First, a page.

Why user onboarding isn’t hand holding

29th February 2016

First impressions count.

You’ve managed to convince a user to give you their personal details, now you want them to keep coming back. It’s been proven many times that users don’t come back to services which are hard to use. Frustration isn’t just the name of a board game, it’s a killer for apps and websites.

Onboarding a signup can be compared to a new employee.

Onboarding helps you there. Walking your new user through your system, asking them little questions about themselves, showing them where all the important things are and then leaving them with an “if you need anything else, just ask” sounds like introducing a new member of staff. And that’s what your new users need. You wouldn’t call telling your new employee where the kitchen is “hand holding” so why doesn’t the same ring true for showing new users where your main features are?

Too often the onboarding process is forgotten, clunky signup forms with dodgy validation leave users frustrated and less likely to a) continue the process and b) use your service again. While you’re patting yourself on the back for having both front and back end password validation, your users are throwing laptops across a room because you neglected to let them know that you have a 12 character limit (and one has to be a number and one has to be a capital and you need to have special characters but not quote marks because they’re the devil).

Top Geek Scot Tips for User Onboarding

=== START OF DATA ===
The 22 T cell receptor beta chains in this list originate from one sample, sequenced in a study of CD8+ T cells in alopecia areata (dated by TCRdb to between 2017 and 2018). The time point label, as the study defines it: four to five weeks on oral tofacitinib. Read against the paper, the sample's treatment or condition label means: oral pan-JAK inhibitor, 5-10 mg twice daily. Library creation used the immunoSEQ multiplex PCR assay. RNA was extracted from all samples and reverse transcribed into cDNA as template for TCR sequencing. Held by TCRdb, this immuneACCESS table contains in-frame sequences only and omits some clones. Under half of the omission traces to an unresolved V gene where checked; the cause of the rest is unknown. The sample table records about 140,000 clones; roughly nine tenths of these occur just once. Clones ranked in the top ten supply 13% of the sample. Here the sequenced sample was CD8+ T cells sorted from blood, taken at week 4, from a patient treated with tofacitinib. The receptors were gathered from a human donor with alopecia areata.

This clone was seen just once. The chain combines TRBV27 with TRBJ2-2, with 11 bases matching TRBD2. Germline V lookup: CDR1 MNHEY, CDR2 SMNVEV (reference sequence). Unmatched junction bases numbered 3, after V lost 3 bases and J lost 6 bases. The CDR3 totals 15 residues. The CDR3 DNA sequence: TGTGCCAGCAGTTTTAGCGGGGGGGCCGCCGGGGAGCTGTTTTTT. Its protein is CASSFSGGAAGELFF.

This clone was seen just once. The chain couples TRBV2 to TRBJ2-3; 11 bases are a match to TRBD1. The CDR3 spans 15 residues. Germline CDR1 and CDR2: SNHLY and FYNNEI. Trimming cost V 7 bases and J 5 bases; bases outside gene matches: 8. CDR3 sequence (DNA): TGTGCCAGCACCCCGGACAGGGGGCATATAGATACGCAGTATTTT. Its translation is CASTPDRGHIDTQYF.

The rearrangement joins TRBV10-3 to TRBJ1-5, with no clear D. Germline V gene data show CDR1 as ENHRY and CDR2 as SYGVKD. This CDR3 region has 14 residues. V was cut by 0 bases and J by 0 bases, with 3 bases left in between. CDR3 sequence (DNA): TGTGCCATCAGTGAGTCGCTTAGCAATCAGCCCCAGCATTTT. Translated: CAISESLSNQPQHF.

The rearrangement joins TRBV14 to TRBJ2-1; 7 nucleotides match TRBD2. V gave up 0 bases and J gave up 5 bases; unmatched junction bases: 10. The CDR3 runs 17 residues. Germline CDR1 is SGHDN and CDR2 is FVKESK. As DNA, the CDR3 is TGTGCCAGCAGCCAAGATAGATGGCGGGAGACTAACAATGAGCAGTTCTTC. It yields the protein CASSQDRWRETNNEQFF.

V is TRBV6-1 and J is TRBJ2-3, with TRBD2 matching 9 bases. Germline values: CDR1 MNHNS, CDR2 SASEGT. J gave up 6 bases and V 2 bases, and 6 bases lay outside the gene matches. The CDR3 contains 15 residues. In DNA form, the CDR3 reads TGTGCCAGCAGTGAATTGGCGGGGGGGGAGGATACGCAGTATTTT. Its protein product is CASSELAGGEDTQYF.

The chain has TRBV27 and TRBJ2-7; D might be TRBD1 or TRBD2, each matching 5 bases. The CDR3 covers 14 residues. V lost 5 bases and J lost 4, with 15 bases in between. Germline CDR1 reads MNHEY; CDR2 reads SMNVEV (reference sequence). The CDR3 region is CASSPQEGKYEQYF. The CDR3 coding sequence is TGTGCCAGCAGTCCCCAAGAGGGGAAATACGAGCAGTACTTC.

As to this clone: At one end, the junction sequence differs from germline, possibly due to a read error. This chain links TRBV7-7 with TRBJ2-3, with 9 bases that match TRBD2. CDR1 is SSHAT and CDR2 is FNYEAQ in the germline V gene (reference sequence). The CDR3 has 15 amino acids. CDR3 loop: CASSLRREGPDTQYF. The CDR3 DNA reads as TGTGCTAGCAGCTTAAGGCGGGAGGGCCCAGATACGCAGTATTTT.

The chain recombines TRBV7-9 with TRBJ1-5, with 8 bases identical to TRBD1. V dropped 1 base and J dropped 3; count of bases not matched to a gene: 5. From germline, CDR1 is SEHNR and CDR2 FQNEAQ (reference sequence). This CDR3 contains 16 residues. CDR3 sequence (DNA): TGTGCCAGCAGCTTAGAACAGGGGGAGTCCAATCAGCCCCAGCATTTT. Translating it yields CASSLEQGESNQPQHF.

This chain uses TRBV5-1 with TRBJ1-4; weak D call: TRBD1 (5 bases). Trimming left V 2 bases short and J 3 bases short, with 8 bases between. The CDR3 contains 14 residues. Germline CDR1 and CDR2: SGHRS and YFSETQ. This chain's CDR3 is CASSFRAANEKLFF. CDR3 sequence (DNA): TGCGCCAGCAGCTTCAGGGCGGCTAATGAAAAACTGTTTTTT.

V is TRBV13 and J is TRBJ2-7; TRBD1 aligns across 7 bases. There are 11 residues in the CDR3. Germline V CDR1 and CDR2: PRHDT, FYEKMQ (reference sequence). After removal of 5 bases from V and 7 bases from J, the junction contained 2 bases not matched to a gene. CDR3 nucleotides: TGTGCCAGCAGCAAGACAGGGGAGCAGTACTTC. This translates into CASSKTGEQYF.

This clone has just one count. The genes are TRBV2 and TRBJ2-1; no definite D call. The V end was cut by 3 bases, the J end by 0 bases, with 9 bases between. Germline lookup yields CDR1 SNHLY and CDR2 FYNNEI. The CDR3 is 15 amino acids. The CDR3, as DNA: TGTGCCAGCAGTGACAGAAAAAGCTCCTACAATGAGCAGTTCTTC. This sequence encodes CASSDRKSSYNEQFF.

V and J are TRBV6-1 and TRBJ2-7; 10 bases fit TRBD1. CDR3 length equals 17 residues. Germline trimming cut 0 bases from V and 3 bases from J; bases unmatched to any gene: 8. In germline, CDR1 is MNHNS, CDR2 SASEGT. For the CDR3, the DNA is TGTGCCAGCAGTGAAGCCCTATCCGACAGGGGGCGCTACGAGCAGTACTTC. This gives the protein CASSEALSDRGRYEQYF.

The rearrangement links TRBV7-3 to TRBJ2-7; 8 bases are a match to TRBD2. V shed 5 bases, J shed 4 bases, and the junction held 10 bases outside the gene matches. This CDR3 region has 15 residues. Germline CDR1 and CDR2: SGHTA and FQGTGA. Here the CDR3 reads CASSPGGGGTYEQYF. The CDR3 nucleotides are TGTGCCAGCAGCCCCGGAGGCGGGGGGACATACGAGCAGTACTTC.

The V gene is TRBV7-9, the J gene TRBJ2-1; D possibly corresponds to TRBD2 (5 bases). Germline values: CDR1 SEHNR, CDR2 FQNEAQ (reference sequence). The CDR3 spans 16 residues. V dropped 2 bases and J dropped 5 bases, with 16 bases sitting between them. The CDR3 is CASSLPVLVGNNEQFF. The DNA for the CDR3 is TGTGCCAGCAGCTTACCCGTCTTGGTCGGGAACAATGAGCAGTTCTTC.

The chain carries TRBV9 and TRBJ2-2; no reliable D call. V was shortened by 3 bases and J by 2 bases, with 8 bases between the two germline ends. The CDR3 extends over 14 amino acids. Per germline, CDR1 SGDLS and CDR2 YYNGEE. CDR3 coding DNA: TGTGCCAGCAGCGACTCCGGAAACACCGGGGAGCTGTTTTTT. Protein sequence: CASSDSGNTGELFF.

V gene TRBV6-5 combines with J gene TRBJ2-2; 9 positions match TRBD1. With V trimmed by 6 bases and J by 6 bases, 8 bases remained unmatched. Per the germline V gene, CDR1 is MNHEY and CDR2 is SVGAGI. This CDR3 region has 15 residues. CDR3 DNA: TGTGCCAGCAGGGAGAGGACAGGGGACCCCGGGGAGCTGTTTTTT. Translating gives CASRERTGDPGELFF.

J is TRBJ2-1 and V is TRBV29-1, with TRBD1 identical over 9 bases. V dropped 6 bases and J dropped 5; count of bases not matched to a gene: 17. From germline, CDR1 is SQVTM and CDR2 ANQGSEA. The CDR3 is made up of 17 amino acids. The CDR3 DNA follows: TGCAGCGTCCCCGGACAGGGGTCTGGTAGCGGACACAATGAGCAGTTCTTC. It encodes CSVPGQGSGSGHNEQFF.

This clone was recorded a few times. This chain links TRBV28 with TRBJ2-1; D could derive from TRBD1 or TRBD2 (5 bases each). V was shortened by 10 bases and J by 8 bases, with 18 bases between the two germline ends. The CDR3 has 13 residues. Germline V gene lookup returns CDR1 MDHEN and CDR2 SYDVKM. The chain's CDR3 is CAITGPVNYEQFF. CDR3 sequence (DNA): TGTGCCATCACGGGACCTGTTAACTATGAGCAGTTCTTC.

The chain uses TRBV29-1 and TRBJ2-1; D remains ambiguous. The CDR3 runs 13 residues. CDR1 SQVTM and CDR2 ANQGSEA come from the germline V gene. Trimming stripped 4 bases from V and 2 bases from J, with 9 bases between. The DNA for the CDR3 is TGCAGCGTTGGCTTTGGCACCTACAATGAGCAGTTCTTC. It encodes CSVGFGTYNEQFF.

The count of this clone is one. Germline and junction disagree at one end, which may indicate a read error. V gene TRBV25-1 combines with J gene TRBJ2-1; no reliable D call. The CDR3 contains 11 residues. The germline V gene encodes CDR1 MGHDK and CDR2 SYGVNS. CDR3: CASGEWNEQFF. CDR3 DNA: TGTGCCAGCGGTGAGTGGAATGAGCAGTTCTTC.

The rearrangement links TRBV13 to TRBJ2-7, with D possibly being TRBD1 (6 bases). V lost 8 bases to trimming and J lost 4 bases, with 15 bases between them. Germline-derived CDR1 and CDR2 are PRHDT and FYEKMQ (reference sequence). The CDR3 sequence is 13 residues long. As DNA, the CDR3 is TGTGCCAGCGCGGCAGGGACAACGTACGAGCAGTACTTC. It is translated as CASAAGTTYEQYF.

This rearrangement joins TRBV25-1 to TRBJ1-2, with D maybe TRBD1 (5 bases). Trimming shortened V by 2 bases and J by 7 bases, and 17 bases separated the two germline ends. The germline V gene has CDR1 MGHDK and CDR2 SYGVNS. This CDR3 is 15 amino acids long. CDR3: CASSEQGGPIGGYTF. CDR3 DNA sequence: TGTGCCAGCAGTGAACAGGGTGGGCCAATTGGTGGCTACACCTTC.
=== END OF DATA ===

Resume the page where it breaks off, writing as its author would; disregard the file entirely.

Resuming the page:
1. Don’t reinvent the wheel – look at what major services are doing, is your idea for onboarding wildly different to that? Maybe you should test it out with prototypes first (which you should be doing anyway…)
  2. Let the user know what you need – if you have strict password rules, let your users know about them
  3. Give users a reason to continue (so if your users need to give your app GPS location permissions, tell them why it’s needed)
  4. Allow sign in via social media – it’s quick and it’s easy (for the user)
  5. To do lists – ticking things off a list feels great. If your service requires a multistep process, show the user how many steps they’re going to have to make. As they complete each stage, cross it off the list.

If this has so far left you worried that every signup form you’ve ever made is off-putting and terrible, fear not. The lovely people over at User Onboard are there for you (this isn’t a sponsored article, we really do think it’s great). They go through the process of signing up for services and teardown their onboarding process, putting everything in a nice annotated presentation for you to go through. You can pick up hints and tips along the way to make your services better and get a better feel for the major mistakes, which even the big boys are making (linking a social media profile and then still having to type in your name?  Just why?).